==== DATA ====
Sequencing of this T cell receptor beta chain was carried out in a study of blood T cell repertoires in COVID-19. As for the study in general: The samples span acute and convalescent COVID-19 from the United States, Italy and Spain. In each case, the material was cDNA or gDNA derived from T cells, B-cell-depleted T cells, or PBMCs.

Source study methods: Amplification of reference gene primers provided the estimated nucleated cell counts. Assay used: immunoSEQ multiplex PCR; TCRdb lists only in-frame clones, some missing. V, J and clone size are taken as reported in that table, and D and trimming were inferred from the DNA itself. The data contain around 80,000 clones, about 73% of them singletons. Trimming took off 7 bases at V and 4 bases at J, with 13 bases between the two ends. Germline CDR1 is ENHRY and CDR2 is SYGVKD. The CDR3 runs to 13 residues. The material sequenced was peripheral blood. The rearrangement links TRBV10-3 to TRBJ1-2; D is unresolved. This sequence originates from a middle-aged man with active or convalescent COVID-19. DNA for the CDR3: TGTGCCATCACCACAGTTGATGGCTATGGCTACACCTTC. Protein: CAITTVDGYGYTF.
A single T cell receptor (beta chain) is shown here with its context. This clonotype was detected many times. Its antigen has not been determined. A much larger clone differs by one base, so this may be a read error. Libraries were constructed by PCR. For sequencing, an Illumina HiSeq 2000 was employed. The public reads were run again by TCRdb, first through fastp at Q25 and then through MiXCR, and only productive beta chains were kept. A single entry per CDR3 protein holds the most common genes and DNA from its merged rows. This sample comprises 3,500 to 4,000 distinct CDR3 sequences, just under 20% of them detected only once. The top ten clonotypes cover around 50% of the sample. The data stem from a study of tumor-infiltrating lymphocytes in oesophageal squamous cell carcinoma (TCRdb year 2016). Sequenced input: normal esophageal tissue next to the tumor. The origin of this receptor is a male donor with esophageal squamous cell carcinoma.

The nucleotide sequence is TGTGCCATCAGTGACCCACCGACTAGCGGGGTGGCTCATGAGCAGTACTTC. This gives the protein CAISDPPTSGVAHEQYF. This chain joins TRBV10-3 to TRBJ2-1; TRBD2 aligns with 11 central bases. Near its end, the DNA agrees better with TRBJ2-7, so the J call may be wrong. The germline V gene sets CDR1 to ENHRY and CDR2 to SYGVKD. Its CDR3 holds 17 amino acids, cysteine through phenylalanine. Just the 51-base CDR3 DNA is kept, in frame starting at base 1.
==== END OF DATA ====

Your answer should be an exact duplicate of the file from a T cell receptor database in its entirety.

Sequencing of this T cell receptor beta chain was carried out in a study of blood T cell repertoires in COVID-19. As for the study in general: The samples span acute and convalescent COVID-19 from the United States, Italy and Spain. In each case, the material was cDNA or gDNA derived from T cells, B-cell-depleted T cells, or PBMCs.

Source study methods: Amplification of reference gene primers provided the estimated nucleated cell counts. Assay used: immunoSEQ multiplex PCR; TCRdb lists only in-frame clones, some missing. V, J and clone size are taken as reported in that table, and D and trimming were inferred from the DNA itself. The data contain around 80,000 clones, about 73% of them singletons. Trimming took off 7 bases at V and 4 bases at J, with 13 bases between the two ends. Germline CDR1 is ENHRY and CDR2 is SYGVKD. The CDR3 runs to 13 residues. The material sequenced was peripheral blood. The rearrangement links TRBV10-3 to TRBJ1-2; D is unresolved. This sequence originates from a middle-aged man with active or convalescent COVID-19. DNA for the CDR3: TGTGCCATCACCACAGTTGATGGCTATGGCTACACCTTC. Protein: CAITTVDGYGYTF.
A single T cell receptor (beta chain) is shown here with its context. This clonotype was detected many times. Its antigen has not been determined. A much larger clone differs by one base, so this may be a read error. Libraries were constructed by PCR. For sequencing, an Illumina HiSeq 2000 was employed. The public reads were run again by TCRdb, first through fastp at Q25 and then through MiXCR, and only productive beta chains were kept. A single entry per CDR3 protein holds the most common genes and DNA from its merged rows. This sample comprises 3,500 to 4,000 distinct CDR3 sequences, just under 20% of them detected only once. The top ten clonotypes cover around 50% of the sample. The data stem from a study of tumor-infiltrating lymphocytes in oesophageal squamous cell carcinoma (TCRdb year 2016). Sequenced input: normal esophageal tissue next to the tumor. The origin of this receptor is a male donor with esophageal squamous cell carcinoma.

The nucleotide sequence is TGTGCCATCAGTGACCCACCGACTAGCGGGGTGGCTCATGAGCAGTACTTC. This gives the protein CAISDPPTSGVAHEQYF. This chain joins TRBV10-3 to TRBJ2-1; TRBD2 aligns with 11 central bases. Near its end, the DNA agrees better with TRBJ2-7, so the J call may be wrong. The germline V gene sets CDR1 to ENHRY and CDR2 to SYGVKD. Its CDR3 holds 17 amino acids, cysteine through phenylalanine. Just the 51-base CDR3 DNA is kept, in frame starting at base 1.